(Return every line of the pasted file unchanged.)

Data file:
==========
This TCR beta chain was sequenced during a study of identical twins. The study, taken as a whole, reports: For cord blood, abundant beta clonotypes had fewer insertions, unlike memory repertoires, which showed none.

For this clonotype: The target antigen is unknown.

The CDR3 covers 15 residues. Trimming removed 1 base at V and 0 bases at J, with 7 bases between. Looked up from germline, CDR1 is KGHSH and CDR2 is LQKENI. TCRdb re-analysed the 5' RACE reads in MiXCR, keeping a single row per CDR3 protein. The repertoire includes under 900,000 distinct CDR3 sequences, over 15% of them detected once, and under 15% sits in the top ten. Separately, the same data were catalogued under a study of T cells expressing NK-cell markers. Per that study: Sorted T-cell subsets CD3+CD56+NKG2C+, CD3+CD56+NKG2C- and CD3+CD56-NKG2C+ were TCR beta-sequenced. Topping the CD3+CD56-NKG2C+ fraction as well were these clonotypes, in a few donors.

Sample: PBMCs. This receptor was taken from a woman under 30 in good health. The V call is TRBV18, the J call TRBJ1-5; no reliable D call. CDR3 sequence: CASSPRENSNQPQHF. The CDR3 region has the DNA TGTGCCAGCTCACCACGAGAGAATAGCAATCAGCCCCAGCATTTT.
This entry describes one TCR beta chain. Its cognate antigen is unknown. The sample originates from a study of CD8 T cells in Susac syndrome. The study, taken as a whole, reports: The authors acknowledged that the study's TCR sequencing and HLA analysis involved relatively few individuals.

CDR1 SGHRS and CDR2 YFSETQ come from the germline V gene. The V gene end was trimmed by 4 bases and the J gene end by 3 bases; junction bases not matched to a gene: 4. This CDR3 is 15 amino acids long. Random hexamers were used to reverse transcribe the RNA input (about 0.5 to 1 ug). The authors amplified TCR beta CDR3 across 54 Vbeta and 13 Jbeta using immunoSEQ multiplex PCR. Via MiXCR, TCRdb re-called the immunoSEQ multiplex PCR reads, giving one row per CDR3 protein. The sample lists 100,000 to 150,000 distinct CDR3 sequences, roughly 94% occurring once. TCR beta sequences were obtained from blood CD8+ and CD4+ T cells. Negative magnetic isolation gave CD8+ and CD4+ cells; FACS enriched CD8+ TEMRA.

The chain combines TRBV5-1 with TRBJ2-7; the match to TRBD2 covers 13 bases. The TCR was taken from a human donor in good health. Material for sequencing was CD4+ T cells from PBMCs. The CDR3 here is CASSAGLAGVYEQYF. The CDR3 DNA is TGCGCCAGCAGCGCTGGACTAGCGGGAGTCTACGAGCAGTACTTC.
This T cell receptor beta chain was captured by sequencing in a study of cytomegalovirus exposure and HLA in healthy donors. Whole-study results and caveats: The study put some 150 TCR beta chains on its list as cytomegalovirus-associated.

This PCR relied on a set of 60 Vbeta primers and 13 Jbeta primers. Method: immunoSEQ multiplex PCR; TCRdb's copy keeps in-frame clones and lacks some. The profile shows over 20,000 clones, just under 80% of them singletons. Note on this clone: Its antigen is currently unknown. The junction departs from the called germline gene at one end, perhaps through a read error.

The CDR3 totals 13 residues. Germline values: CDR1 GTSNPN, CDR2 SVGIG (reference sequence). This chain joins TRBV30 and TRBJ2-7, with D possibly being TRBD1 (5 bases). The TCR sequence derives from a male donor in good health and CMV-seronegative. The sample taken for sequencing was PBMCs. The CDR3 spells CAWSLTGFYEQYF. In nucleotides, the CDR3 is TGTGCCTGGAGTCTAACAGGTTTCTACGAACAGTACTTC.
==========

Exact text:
This TCR beta chain was sequenced during a study of identical twins. The study, taken as a whole, reports: For cord blood, abundant beta clonotypes had fewer insertions, unlike memory repertoires, which showed none.

For this clonotype: The target antigen is unknown.

The CDR3 covers 15 residues. Trimming removed 1 base at V and 0 bases at J, with 7 bases between. Looked up from germline, CDR1 is KGHSH and CDR2 is LQKENI. TCRdb re-analysed the 5' RACE reads in MiXCR, keeping a single row per CDR3 protein. The repertoire includes under 900,000 distinct CDR3 sequences, over 15% of them detected once, and under 15% sits in the top ten. Separately, the same data were catalogued under a study of T cells expressing NK-cell markers. Per that study: Sorted T-cell subsets CD3+CD56+NKG2C+, CD3+CD56+NKG2C- and CD3+CD56-NKG2C+ were TCR beta-sequenced. Topping the CD3+CD56-NKG2C+ fraction as well were these clonotypes, in a few donors.

Sample: PBMCs. This receptor was taken from a woman under 30 in good health. The V call is TRBV18, the J call TRBJ1-5; no reliable D call. CDR3 sequence: CASSPRENSNQPQHF. The CDR3 region has the DNA TGTGCCAGCTCACCACGAGAGAATAGCAATCAGCCCCAGCATTTT.
This entry describes one TCR beta chain. Its cognate antigen is unknown. The sample originates from a study of CD8 T cells in Susac syndrome. The study, taken as a whole, reports: The authors acknowledged that the study's TCR sequencing and HLA analysis involved relatively few individuals.

CDR1 SGHRS and CDR2 YFSETQ come from the germline V gene. The V gene end was trimmed by 4 bases and the J gene end by 3 bases; junction bases not matched to a gene: 4. This CDR3 is 15 amino acids long. Random hexamers were used to reverse transcribe the RNA input (about 0.5 to 1 ug). The authors amplified TCR beta CDR3 across 54 Vbeta and 13 Jbeta using immunoSEQ multiplex PCR. Via MiXCR, TCRdb re-called the immunoSEQ multiplex PCR reads, giving one row per CDR3 protein. The sample lists 100,000 to 150,000 distinct CDR3 sequences, roughly 94% occurring once. TCR beta sequences were obtained from blood CD8+ and CD4+ T cells. Negative magnetic isolation gave CD8+ and CD4+ cells; FACS enriched CD8+ TEMRA.

The chain combines TRBV5-1 with TRBJ2-7; the match to TRBD2 covers 13 bases. The TCR was taken from a human donor in good health. Material for sequencing was CD4+ T cells from PBMCs. The CDR3 here is CASSAGLAGVYEQYF. The CDR3 DNA is TGCGCCAGCAGCGCTGGACTAGCGGGAGTCTACGAGCAGTACTTC.
This T cell receptor beta chain was captured by sequencing in a study of cytomegalovirus exposure and HLA in healthy donors. Whole-study results and caveats: The study put some 150 TCR beta chains on its list as cytomegalovirus-associated.

This PCR relied on a set of 60 Vbeta primers and 13 Jbeta primers. Method: immunoSEQ multiplex PCR; TCRdb's copy keeps in-frame clones and lacks some. The profile shows over 20,000 clones, just under 80% of them singletons. Note on this clone: Its antigen is currently unknown. The junction departs from the called germline gene at one end, perhaps through a read error.

The CDR3 totals 13 residues. Germline values: CDR1 GTSNPN, CDR2 SVGIG (reference sequence). This chain joins TRBV30 and TRBJ2-7, with D possibly being TRBD1 (5 bases). The TCR sequence derives from a male donor in good health and CMV-seronegative. The sample taken for sequencing was PBMCs. The CDR3 spells CAWSLTGFYEQYF. In nucleotides, the CDR3 is TGTGCCTGGAGTCTAACAGGTTTCTACGAACAGTACTTC.